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Grand Ditch Breach Restoration, Final Environmental Impact Statement, Rocky Mountain National Park, Colorado

Document Details

Information about this document as published in the Federal Register.

Published Document

This document has been published in the Federal Register. Use the PDF linked in the document sidebar for the official electronic format.

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AGENCY:

National Park Service, Department of the Interior.

ACTION:

Notice of Availability of the Final Environmental Impact Statement for the Grand Ditch Breach Restoration, Rocky Mountain National Park.

SUMMARY:

Pursuant to the National Environmental Policy Act of 1969, 42 U.S.C. 4332(2)(C), the National Park Service announces the availability of a Final Environmental Impact Statement for the Grand Ditch Breach Restoration, Rocky Mountain National Park, Colorado.

DATES:

The National Park Service will execute a Record of Decision (ROD) no sooner than 30 days following publication by the Environmental Protection Agency of the Notice of Availability of the Final Environmental Impact Statement.

ADDRESSES:

Information will be available for public inspection online at http://parkplanning.nps.gov/​romo, in the office of the Superintendent, Vaughn Baker, 1000 US Highway 36, Estes Park, CO 80517-8397, 970-586-1200 and at the Public Information Office, Rocky Mountain National Park, 1000 US Highway 36, Estes Park, Colorado 80517-8397.

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FOR FURTHER INFORMATION CONTACT:

Public Information Office, Rocky Mountain National Park, 1000 US Highway 36, Estes Park, Colorado 80517-8397, (970) 586-1206.

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SUPPLEMENTARY INFORMATION:

The document describes five management alternatives including a no-action alternative and the National Park Service preferred alternative. The anticipated environmental impacts of those alternatives are analyzed. The final document also includes responses to substantive comments from the public, cooperating agencies, and government agencies. The no-action alternative, alternative A, would extend existing conditions and management trends into the future. This alternative serves as a basis of comparison for evaluating the action alternatives. Minimal restoration, alternative B, would emphasize less intensive management activity to restore portions of the impacted area. This alternative would focus actions on areas that are unstable and present a high potential of continued degradation of ecosystem resources and services. High restoration, alternative C, would involve more intensive management actions over large portions of the impacted area. This alternative would focus actions on unstable areas that present a high to moderate potential of continued degradation of existing ecosystem resources and services. The preferred alternative, alternative D, would emphasize the removal of large debris deposits in the alluvial fan area and in the Lulu City wetland. Actions would be conducted to stabilize limited areas of unstable slopes and banks throughout the upper portions of the restoration area. Hydrology through the Lulu City wetland would be restored in the historical central channel through removal of large deposits of debris, relying on the historical channel to transport river flow. Small-scale motorized equipment would be employed for stabilization and revegetation activities, while larger equipment would be employed for excavation of large debris deposits and reconfiguration of the Colorado River through the Lulu City wetland. This alternative would include stabilization of zone 1A under the preferred option, option 1. Maximum restoration, alternative E, would involve extensive management activity and use of motorized equipment over large portions of the impacted area to restore the damage.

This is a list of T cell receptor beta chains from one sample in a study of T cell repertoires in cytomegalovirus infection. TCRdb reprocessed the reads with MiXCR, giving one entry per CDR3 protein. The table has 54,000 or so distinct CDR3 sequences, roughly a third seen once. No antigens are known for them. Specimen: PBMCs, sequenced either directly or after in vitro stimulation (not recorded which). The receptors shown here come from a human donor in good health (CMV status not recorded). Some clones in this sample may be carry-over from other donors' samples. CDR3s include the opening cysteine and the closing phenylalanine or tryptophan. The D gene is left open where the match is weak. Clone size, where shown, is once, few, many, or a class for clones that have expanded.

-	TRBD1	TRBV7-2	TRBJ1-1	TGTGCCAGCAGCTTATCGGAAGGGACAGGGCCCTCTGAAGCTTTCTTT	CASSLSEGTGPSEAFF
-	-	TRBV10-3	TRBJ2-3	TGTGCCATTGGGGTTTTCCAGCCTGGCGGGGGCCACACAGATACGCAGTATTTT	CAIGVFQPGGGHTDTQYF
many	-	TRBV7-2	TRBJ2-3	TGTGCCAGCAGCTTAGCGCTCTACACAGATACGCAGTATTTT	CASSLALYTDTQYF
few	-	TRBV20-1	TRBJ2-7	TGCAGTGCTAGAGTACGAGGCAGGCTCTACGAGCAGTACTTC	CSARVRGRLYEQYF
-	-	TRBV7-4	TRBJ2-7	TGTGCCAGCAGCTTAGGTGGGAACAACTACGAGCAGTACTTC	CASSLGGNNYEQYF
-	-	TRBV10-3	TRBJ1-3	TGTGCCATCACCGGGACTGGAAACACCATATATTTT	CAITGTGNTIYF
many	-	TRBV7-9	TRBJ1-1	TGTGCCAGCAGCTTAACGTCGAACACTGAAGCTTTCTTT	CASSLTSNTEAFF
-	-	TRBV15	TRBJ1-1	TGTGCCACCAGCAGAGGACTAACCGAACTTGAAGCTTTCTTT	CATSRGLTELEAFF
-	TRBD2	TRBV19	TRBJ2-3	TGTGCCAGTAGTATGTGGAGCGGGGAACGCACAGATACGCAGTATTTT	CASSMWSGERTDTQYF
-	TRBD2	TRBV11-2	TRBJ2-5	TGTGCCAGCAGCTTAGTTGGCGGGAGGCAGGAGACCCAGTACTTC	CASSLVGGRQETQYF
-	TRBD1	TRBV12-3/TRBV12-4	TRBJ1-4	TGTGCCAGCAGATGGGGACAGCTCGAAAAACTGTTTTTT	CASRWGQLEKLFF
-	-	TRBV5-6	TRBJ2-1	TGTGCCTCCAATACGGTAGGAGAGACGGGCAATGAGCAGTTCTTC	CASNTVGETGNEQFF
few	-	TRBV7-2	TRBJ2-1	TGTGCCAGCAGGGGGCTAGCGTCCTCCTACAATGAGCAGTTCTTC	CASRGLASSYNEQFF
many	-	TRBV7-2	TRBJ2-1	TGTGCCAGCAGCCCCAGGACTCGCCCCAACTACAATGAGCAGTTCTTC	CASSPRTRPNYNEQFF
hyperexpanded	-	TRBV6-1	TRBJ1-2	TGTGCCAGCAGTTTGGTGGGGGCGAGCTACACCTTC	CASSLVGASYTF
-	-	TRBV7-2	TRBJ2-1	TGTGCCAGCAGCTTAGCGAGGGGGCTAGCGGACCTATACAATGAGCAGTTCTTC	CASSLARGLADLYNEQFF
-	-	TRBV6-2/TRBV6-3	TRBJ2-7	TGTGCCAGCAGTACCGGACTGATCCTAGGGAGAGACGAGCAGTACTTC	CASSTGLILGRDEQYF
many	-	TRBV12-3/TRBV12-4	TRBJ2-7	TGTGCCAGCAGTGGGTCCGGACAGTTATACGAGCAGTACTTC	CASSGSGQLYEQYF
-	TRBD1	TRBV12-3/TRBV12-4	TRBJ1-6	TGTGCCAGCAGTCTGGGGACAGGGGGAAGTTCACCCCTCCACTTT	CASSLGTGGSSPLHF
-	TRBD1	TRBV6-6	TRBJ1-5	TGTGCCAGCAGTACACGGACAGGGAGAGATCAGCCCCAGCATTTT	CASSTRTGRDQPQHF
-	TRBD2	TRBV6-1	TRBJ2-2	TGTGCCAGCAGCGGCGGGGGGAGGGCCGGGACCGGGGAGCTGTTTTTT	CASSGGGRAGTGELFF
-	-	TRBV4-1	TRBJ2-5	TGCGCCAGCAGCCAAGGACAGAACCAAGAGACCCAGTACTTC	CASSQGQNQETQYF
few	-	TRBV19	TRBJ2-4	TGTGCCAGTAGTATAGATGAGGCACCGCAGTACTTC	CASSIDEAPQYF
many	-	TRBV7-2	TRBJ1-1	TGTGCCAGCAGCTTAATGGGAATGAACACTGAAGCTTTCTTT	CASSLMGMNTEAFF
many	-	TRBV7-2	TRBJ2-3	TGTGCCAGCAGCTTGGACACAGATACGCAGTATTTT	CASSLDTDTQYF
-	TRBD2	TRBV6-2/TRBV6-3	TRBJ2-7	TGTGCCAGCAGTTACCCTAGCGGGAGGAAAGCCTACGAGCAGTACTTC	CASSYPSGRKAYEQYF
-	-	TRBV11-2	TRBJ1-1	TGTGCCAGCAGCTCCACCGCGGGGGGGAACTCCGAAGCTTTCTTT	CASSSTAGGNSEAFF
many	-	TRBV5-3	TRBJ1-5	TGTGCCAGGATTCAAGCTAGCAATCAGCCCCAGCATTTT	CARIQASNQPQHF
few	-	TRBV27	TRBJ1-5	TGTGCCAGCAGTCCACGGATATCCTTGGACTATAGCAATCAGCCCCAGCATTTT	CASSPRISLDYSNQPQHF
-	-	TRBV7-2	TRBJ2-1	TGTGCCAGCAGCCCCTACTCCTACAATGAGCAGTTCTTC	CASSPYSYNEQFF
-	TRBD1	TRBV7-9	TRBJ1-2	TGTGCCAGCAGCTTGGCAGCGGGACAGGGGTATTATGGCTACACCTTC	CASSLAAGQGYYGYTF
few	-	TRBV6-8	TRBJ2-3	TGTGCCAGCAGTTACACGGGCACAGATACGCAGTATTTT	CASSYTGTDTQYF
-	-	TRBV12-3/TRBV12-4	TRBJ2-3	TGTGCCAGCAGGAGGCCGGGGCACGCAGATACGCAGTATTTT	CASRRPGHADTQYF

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Dated: December 20, 2012.

John Wessels,

Director, Intermountain Region, National Park Service.

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[FR Doc. 2013-12848 Filed 5-29-13; 8:45 am]

BILLING CODE 4312-CB-P